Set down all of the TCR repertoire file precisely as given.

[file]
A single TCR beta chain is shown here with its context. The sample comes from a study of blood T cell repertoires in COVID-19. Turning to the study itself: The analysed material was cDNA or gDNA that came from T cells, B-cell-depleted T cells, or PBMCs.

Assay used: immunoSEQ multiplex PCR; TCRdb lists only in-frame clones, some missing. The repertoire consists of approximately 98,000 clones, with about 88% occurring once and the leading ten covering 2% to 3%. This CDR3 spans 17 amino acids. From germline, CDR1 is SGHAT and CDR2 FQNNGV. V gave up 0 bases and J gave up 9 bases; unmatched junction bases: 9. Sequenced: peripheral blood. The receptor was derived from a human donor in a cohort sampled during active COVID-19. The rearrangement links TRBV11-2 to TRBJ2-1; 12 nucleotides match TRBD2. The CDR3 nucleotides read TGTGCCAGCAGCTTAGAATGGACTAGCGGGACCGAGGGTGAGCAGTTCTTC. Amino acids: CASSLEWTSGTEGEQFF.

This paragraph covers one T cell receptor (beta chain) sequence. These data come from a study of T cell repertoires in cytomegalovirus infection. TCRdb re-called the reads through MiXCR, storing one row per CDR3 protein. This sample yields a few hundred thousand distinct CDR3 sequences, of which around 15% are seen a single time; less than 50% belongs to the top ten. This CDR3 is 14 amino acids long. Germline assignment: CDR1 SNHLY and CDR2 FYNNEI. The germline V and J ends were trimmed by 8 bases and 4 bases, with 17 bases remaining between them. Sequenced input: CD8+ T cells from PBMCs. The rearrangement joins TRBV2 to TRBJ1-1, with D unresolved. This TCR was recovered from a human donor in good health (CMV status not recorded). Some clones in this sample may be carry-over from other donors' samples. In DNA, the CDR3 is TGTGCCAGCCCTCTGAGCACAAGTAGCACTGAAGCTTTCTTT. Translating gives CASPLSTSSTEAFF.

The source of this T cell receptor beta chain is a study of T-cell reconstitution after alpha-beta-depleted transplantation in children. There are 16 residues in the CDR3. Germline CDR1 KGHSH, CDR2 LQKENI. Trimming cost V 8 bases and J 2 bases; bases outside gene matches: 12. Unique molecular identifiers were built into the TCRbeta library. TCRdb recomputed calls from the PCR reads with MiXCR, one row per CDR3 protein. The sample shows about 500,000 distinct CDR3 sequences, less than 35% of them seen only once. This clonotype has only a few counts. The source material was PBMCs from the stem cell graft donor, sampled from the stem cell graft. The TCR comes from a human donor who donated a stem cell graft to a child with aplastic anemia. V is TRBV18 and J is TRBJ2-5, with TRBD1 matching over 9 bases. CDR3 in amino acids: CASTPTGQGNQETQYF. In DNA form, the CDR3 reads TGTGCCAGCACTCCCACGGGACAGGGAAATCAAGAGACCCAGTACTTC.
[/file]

A single TCR beta chain is shown here with its context. The sample comes from a study of blood T cell repertoires in COVID-19. Turning to the study itself: The analysed material was cDNA or gDNA that came from T cells, B-cell-depleted T cells, or PBMCs.

Assay used: immunoSEQ multiplex PCR; TCRdb lists only in-frame clones, some missing. The repertoire consists of approximately 98,000 clones, with about 88% occurring once and the leading ten covering 2% to 3%. This CDR3 spans 17 amino acids. From germline, CDR1 is SGHAT and CDR2 FQNNGV. V gave up 0 bases and J gave up 9 bases; unmatched junction bases: 9. Sequenced: peripheral blood. The receptor was derived from a human donor in a cohort sampled during active COVID-19. The rearrangement links TRBV11-2 to TRBJ2-1; 12 nucleotides match TRBD2. The CDR3 nucleotides read TGTGCCAGCAGCTTAGAATGGACTAGCGGGACCGAGGGTGAGCAGTTCTTC. Amino acids: CASSLEWTSGTEGEQFF.

This paragraph covers one T cell receptor (beta chain) sequence. These data come from a study of T cell repertoires in cytomegalovirus infection. TCRdb re-called the reads through MiXCR, storing one row per CDR3 protein. This sample yields a few hundred thousand distinct CDR3 sequences, of which around 15% are seen a single time; less than 50% belongs to the top ten. This CDR3 is 14 amino acids long. Germline assignment: CDR1 SNHLY and CDR2 FYNNEI. The germline V and J ends were trimmed by 8 bases and 4 bases, with 17 bases remaining between them. Sequenced input: CD8+ T cells from PBMCs. The rearrangement joins TRBV2 to TRBJ1-1, with D unresolved. This TCR was recovered from a human donor in good health (CMV status not recorded). Some clones in this sample may be carry-over from other donors' samples. In DNA, the CDR3 is TGTGCCAGCCCTCTGAGCACAAGTAGCACTGAAGCTTTCTTT. Translating gives CASPLSTSSTEAFF.

The source of this T cell receptor beta chain is a study of T-cell reconstitution after alpha-beta-depleted transplantation in children. There are 16 residues in the CDR3. Germline CDR1 KGHSH, CDR2 LQKENI. Trimming cost V 8 bases and J 2 bases; bases outside gene matches: 12. Unique molecular identifiers were built into the TCRbeta library. TCRdb recomputed calls from the PCR reads with MiXCR, one row per CDR3 protein. The sample shows about 500,000 distinct CDR3 sequences, less than 35% of them seen only once. This clonotype has only a few counts. The source material was PBMCs from the stem cell graft donor, sampled from the stem cell graft. The TCR comes from a human donor who donated a stem cell graft to a child with aplastic anemia. V is TRBV18 and J is TRBJ2-5, with TRBD1 matching over 9 bases. CDR3 in amino acids: CASTPTGQGNQETQYF. In DNA form, the CDR3 reads TGTGCCAGCACTCCCACGGGACAGGGAAATCAAGAGACCCAGTACTTC.